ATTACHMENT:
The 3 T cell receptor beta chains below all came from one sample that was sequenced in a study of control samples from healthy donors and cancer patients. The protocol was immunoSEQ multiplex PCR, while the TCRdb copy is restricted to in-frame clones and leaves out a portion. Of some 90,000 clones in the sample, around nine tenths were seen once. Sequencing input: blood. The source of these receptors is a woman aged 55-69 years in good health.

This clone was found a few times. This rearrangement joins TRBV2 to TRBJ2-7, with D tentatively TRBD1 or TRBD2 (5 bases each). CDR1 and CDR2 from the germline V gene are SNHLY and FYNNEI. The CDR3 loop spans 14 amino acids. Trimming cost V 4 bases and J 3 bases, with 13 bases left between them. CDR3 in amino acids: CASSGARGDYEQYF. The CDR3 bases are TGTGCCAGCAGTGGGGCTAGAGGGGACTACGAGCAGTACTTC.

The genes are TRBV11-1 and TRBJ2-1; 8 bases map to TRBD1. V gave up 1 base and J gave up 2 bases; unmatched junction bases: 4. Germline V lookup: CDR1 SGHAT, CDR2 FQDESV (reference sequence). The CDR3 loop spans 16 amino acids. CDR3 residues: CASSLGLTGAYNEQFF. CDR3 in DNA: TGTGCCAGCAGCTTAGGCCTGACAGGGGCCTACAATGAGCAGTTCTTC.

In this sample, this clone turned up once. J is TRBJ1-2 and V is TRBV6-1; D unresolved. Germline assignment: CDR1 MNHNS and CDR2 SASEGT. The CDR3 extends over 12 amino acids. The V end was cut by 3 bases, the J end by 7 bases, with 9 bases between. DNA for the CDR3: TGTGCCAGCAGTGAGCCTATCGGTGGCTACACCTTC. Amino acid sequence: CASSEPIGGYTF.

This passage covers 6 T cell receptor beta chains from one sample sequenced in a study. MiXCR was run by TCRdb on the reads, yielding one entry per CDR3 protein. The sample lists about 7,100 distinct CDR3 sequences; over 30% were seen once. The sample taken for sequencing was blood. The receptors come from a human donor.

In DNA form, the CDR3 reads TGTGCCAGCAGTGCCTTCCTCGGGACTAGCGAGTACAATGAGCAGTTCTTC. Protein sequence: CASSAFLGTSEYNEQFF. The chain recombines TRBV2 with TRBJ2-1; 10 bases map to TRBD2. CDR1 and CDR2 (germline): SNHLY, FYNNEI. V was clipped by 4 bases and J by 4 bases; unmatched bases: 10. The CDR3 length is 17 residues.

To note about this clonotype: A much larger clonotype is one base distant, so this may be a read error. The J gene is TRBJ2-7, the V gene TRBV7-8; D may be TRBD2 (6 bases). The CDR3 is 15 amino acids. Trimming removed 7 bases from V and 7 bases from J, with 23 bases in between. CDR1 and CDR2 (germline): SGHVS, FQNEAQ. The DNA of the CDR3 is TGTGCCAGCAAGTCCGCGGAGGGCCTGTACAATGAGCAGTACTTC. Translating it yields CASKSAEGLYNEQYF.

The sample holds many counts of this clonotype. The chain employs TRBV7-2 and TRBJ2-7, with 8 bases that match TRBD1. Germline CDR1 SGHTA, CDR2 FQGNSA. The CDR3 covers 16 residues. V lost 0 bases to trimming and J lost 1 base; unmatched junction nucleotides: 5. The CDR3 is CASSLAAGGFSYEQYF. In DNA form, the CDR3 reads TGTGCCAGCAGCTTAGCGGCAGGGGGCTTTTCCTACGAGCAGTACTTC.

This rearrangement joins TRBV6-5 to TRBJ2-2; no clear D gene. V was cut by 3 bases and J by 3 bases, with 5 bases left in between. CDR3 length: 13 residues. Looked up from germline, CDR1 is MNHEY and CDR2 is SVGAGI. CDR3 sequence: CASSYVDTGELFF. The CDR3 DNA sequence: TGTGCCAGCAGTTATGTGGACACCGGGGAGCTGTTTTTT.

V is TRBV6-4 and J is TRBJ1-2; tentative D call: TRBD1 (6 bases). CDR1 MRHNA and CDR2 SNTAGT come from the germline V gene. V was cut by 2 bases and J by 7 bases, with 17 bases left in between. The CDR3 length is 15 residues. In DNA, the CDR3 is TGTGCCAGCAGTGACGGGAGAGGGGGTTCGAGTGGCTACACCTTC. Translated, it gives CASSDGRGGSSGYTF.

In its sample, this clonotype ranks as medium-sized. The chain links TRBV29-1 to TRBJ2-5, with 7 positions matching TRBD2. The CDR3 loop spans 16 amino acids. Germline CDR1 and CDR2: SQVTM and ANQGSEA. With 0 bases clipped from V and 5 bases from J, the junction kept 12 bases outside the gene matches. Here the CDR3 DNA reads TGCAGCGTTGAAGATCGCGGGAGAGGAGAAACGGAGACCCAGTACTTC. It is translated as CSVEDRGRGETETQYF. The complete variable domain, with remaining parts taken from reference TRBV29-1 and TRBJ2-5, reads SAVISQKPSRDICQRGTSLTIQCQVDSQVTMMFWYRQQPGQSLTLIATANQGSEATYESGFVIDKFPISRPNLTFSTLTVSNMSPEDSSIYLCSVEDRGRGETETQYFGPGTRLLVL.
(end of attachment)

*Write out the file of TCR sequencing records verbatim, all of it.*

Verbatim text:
The 3 T cell receptor beta chains below all came from one sample that was sequenced in a study of control samples from healthy donors and cancer patients. The protocol was immunoSEQ multiplex PCR, while the TCRdb copy is restricted to in-frame clones and leaves out a portion. Of some 90,000 clones in the sample, around nine tenths were seen once. Sequencing input: blood. The source of these receptors is a woman aged 55-69 years in good health.

This clone was found a few times. This rearrangement joins TRBV2 to TRBJ2-7, with D tentatively TRBD1 or TRBD2 (5 bases each). CDR1 and CDR2 from the germline V gene are SNHLY and FYNNEI. The CDR3 loop spans 14 amino acids. Trimming cost V 4 bases and J 3 bases, with 13 bases left between them. CDR3 in amino acids: CASSGARGDYEQYF. The CDR3 bases are TGTGCCAGCAGTGGGGCTAGAGGGGACTACGAGCAGTACTTC.

The genes are TRBV11-1 and TRBJ2-1; 8 bases map to TRBD1. V gave up 1 base and J gave up 2 bases; unmatched junction bases: 4. Germline V lookup: CDR1 SGHAT, CDR2 FQDESV (reference sequence). The CDR3 loop spans 16 amino acids. CDR3 residues: CASSLGLTGAYNEQFF. CDR3 in DNA: TGTGCCAGCAGCTTAGGCCTGACAGGGGCCTACAATGAGCAGTTCTTC.

In this sample, this clone turned up once. J is TRBJ1-2 and V is TRBV6-1; D unresolved. Germline assignment: CDR1 MNHNS and CDR2 SASEGT. The CDR3 extends over 12 amino acids. The V end was cut by 3 bases, the J end by 7 bases, with 9 bases between. DNA for the CDR3: TGTGCCAGCAGTGAGCCTATCGGTGGCTACACCTTC. Amino acid sequence: CASSEPIGGYTF.

This passage covers 6 T cell receptor beta chains from one sample sequenced in a study. MiXCR was run by TCRdb on the reads, yielding one entry per CDR3 protein. The sample lists about 7,100 distinct CDR3 sequences; over 30% were seen once. The sample taken for sequencing was blood. The receptors come from a human donor.

In DNA form, the CDR3 reads TGTGCCAGCAGTGCCTTCCTCGGGACTAGCGAGTACAATGAGCAGTTCTTC. Protein sequence: CASSAFLGTSEYNEQFF. The chain recombines TRBV2 with TRBJ2-1; 10 bases map to TRBD2. CDR1 and CDR2 (germline): SNHLY, FYNNEI. V was clipped by 4 bases and J by 4 bases; unmatched bases: 10. The CDR3 length is 17 residues.

To note about this clonotype: A much larger clonotype is one base distant, so this may be a read error. The J gene is TRBJ2-7, the V gene TRBV7-8; D may be TRBD2 (6 bases). The CDR3 is 15 amino acids. Trimming removed 7 bases from V and 7 bases from J, with 23 bases in between. CDR1 and CDR2 (germline): SGHVS, FQNEAQ. The DNA of the CDR3 is TGTGCCAGCAAGTCCGCGGAGGGCCTGTACAATGAGCAGTACTTC. Translating it yields CASKSAEGLYNEQYF.

The sample holds many counts of this clonotype. The chain employs TRBV7-2 and TRBJ2-7, with 8 bases that match TRBD1. Germline CDR1 SGHTA, CDR2 FQGNSA. The CDR3 covers 16 residues. V lost 0 bases to trimming and J lost 1 base; unmatched junction nucleotides: 5. The CDR3 is CASSLAAGGFSYEQYF. In DNA form, the CDR3 reads TGTGCCAGCAGCTTAGCGGCAGGGGGCTTTTCCTACGAGCAGTACTTC.

This rearrangement joins TRBV6-5 to TRBJ2-2; no clear D gene. V was cut by 3 bases and J by 3 bases, with 5 bases left in between. CDR3 length: 13 residues. Looked up from germline, CDR1 is MNHEY and CDR2 is SVGAGI. CDR3 sequence: CASSYVDTGELFF. The CDR3 DNA sequence: TGTGCCAGCAGTTATGTGGACACCGGGGAGCTGTTTTTT.

V is TRBV6-4 and J is TRBJ1-2; tentative D call: TRBD1 (6 bases). CDR1 MRHNA and CDR2 SNTAGT come from the germline V gene. V was cut by 2 bases and J by 7 bases, with 17 bases left in between. The CDR3 length is 15 residues. In DNA, the CDR3 is TGTGCCAGCAGTGACGGGAGAGGGGGTTCGAGTGGCTACACCTTC. Translated, it gives CASSDGRGGSSGYTF.

In its sample, this clonotype ranks as medium-sized. The chain links TRBV29-1 to TRBJ2-5, with 7 positions matching TRBD2. The CDR3 loop spans 16 amino acids. Germline CDR1 and CDR2: SQVTM and ANQGSEA. With 0 bases clipped from V and 5 bases from J, the junction kept 12 bases outside the gene matches. Here the CDR3 DNA reads TGCAGCGTTGAAGATCGCGGGAGAGGAGAAACGGAGACCCAGTACTTC. It is translated as CSVEDRGRGETETQYF. The complete variable domain, with remaining parts taken from reference TRBV29-1 and TRBJ2-5, reads SAVISQKPSRDICQRGTSLTIQCQVDSQVTMMFWYRQQPGQSLTLIATANQGSEATYESGFVIDKFPISRPNLTFSTLTVSNMSPEDSSIYLCSVEDRGRGETETQYFGPGTRLLVL.